Respect Life Month begins with Mass at cathedral, Life Chains around diocese

Bishop Louis Tylka greets Nancy Olson of Morton, a member of the Christ Child Society of Central Illinois, after the Respect Life Mass at St. Mary's Cathedral in Peoria on Oct. 2. The Christ Child Society makes layettes for babies and families in need. (The Catholic Post/Jennifer Willems)

Creating a culture of life requires more than changing laws, according to Bishop Louis Tylka.

“Much more it’s changing hearts, helping people to understand the sacredness and the value of each life,” he said as he celebrated Mass on Respect Life Sunday at St. Mary’s Cathedral in Peoria.

“And it’s not only the issue of abortion. It’s all the issues that confront and challenge the sanctity of life,” he said, including violence on the streets, war in our world, and poverty, hunger, lack of education, housing and clothing among them.

“We cannot focus on one of them. We must focus on them all because they’re all challenges to the Gospel that Jesus has preached. They’re all challenges to the culture of life,” the bishop explained.

That’s why it’s good that the church takes time each October to call us to this awareness, he said.

The readings for the 27th Sunday in Ordinary Time offer words of support for those who stand up for life, Bishop Tylka added, with the prophet Habakkuk saying “Keep at it. Be patient. The vision will come to fruition.” At the same time, St. Paul urges the followers of Christ to remain steadfast in their suffering for the Gospel.

NO EASY TASK

“This is who we are and it’s who we are called to be as disciples of the Lord,” the bishop said. “To have our own minds and hearts changed so we buy into and live out the culture of life, the Gospel of Life, so that we can then go out and give witness in our own ways and in those situations we are presented with to encourage others to have their minds and hearts changed if they do not see or value life in the same way that we do.”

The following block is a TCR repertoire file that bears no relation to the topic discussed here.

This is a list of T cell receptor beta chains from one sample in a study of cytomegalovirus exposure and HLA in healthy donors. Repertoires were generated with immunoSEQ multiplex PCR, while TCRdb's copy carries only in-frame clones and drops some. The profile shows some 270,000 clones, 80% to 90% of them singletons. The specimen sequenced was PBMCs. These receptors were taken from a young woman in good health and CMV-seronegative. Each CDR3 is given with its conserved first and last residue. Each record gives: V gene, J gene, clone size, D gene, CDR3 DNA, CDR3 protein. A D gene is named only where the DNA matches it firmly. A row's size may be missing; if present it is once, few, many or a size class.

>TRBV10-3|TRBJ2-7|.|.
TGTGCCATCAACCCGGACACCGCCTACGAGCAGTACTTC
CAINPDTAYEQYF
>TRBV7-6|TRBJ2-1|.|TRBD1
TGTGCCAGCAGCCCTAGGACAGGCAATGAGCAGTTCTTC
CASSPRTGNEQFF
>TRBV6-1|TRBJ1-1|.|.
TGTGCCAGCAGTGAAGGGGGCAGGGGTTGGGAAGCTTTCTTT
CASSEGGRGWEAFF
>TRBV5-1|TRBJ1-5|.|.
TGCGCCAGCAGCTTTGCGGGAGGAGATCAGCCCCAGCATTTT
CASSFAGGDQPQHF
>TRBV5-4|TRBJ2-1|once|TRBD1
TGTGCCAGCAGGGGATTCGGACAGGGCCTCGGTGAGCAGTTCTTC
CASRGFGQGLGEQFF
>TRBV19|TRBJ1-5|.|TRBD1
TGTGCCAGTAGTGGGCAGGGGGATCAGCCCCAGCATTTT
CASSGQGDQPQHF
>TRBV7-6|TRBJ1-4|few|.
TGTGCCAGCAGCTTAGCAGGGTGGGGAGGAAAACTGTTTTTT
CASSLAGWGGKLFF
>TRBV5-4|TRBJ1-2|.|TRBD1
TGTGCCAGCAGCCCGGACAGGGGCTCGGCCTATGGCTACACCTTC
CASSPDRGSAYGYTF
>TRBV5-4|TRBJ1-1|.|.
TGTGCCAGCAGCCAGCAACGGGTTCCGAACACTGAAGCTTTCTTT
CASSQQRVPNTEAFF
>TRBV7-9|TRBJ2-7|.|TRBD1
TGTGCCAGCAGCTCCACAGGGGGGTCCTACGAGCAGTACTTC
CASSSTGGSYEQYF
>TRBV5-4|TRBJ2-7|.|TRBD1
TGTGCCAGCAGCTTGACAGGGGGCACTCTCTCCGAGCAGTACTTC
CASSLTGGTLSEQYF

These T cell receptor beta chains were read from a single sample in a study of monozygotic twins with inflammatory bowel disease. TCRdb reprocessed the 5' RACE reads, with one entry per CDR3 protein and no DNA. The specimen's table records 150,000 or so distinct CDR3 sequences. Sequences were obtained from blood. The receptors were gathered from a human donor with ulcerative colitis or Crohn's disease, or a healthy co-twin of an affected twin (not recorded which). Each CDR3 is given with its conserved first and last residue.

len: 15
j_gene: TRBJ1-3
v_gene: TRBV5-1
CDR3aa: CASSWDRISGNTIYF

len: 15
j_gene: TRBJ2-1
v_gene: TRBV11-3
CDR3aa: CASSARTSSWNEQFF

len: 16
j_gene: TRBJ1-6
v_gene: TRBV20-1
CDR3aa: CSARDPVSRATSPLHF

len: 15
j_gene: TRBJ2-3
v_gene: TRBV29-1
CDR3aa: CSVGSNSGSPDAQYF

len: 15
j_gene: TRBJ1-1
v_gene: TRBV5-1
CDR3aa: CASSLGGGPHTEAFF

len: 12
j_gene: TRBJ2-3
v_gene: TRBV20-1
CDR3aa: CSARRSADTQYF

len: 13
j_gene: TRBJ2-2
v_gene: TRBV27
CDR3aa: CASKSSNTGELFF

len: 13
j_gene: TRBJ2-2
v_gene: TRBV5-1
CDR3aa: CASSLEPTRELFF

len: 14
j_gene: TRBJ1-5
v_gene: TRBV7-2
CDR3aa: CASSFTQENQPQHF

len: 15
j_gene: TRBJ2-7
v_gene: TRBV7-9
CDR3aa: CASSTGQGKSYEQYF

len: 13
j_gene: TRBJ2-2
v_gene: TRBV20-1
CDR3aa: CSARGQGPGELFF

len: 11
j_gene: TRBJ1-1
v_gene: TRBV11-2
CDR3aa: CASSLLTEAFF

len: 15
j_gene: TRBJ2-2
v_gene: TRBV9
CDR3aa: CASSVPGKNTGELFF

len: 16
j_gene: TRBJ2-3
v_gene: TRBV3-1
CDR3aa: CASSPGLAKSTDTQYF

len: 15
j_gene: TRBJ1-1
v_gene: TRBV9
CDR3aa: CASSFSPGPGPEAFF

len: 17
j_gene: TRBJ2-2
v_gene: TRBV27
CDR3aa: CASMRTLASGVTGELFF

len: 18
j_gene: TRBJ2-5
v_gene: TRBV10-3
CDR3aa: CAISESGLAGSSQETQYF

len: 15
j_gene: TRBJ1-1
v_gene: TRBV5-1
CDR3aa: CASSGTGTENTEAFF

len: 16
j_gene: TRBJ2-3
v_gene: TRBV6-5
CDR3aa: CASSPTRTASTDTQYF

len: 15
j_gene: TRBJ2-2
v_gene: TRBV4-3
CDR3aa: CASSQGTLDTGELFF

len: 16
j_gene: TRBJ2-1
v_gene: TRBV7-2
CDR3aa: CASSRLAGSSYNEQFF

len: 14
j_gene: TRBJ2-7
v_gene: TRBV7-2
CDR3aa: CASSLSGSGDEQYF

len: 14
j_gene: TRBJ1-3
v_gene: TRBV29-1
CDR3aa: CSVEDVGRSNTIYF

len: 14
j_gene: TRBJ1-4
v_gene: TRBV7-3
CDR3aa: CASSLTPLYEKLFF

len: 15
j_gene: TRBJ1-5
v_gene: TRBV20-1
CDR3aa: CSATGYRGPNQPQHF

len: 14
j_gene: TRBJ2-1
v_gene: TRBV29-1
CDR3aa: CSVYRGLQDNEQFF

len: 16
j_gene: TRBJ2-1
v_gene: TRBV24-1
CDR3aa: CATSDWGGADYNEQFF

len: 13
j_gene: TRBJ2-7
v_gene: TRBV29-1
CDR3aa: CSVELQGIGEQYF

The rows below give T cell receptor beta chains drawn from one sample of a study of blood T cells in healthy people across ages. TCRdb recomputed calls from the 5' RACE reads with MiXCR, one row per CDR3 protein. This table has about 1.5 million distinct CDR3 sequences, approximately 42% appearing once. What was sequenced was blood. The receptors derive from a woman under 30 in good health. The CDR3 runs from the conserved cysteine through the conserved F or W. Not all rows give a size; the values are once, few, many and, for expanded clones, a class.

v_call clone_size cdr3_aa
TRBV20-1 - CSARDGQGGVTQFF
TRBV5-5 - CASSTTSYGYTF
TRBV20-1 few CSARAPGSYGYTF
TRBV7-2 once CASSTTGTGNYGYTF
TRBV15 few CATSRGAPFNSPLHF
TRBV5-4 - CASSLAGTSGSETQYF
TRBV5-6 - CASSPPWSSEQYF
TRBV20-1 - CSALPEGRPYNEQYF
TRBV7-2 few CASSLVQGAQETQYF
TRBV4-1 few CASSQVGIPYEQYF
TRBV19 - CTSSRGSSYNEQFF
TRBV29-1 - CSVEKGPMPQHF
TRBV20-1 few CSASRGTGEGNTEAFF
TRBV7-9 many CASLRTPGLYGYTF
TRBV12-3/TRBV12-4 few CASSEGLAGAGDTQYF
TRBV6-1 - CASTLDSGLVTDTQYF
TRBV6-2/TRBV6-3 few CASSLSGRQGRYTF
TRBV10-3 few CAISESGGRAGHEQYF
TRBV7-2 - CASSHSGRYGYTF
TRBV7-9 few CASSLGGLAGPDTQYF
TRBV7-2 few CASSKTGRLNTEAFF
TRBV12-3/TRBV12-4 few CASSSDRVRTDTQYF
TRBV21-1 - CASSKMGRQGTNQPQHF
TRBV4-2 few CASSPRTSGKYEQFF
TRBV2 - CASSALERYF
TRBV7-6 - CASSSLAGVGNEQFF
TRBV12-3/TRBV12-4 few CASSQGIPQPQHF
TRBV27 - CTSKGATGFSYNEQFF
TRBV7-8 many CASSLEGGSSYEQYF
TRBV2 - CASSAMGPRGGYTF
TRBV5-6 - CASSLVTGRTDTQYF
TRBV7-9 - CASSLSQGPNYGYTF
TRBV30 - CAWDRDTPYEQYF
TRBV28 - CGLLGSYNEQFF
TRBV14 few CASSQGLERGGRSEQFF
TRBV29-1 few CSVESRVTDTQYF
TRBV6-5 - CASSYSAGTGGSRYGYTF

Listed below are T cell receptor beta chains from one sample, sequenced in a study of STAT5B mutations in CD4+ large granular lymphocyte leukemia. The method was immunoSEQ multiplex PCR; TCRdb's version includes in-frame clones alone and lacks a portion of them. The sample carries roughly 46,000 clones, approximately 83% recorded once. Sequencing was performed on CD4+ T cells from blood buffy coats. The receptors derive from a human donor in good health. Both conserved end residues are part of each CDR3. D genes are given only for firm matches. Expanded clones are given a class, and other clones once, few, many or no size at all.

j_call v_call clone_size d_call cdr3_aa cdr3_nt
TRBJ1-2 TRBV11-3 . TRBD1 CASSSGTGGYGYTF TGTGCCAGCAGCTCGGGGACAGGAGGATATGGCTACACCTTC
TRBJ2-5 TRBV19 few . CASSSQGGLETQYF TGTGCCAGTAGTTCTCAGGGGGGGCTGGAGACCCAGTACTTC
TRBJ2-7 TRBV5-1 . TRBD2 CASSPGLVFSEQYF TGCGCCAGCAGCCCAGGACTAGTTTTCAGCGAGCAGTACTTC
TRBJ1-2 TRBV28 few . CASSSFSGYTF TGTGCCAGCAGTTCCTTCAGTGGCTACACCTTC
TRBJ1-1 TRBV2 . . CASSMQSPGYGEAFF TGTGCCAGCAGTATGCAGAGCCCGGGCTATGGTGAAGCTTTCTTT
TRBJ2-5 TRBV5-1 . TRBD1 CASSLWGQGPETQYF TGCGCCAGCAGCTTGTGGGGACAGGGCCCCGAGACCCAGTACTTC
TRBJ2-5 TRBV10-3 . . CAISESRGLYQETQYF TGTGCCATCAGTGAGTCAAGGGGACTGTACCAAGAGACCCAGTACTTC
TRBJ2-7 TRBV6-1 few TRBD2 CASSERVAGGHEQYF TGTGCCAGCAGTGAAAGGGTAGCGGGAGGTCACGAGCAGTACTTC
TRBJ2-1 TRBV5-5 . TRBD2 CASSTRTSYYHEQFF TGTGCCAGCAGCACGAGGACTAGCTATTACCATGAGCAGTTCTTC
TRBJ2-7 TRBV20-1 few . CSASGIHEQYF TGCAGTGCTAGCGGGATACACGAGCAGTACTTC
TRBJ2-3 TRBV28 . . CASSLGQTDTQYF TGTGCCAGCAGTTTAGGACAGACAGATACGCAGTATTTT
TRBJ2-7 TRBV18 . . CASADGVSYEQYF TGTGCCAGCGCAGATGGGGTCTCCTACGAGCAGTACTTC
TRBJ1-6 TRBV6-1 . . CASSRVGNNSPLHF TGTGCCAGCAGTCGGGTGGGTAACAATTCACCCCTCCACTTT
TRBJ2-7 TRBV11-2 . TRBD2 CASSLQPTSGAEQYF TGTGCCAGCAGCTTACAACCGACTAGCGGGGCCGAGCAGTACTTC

Joining Bishop Louis Tylka for the Respect Life Mass on Oct. 2 were members of his family, including (from left) Joe and Kathy Jablonski; his father, Louis; Laura Warzecha; his sister, Tésa Dunning; and Ted Warzecha. (The Catholic Post/Jennifer Willems)

Bishop Tylka acknowledged that this is no easy task, especially since there seems to be so much against us.

The overturning of Roe vs Wade does not mean the fight is over, for example. He said there is still much to be done.

It is at times like this that disciples must turn to the Gospel, he said.

“It is only for, with and in the Lord that we will truly succeed,” Bishop Tylka told those sitting in front of him. “It is only in, with and for the Lord that our life will truly bear fruit. It is only in, with and for the Lord that the Gospel of Life will truly take root in our world.”

God always responds by giving us what is necessary, he assured them.

“Because in the end, he gave us life,” Bishop Tylka said.

During the intercessions, prayers were offered for:

  • Those who dedicate themselves to promoting and defending the sanctity of human life, especially those who are being persecuted;
  • Those who are suffering from the effects of abortion in their life, that they may experience mercy and healing;
  • Young people, that God may raise up from among them pro-life leaders; and
  • The protection of all who are in danger from the culture of death — may they be cared for from the womb to the tomb.

LIFE CHAINS HELD

Sondra McEnroe of St. Mark Parish in Peoria and a longtime member of Central Illinois Right to Life, and Pat Snell of Sacred Heart Parish in Peoria, pray the Divine Mercy Chaplet as they sit in front of Planned Parenthood during the Heart of Illinois Life Chain in Peoria on Oct. 2. (The Catholic Post/Jennifer Willems)

For many attending Masses on Respect Life Sunday, their witness was not over. Peaceful, prayerful witnesses known as Life Chains were held in communities throughout the Diocese of Peoria.

The Heart of Illinois Life Chain, sponsored by Central Illinois Right to Life, drew people to Knoxville Avenue in Peoria. They lined the sidewalk in front of Planned Parenthood, from Destiny for Women on the north to the Women’s Care Center on the south.

Interspersed with pro-life supporters were advocates for abortion, who carried signs identifying the medical procedure as “health care.”

Motorists honked their horns in support of both sides of the issue, although Ken Goins, president of Central Illinois Right to Life noted that there were a few more negative reactions this year.

“We have to continue to fight, especially here in Illinois,” he told The Catholic Post. “We have to educate people.”

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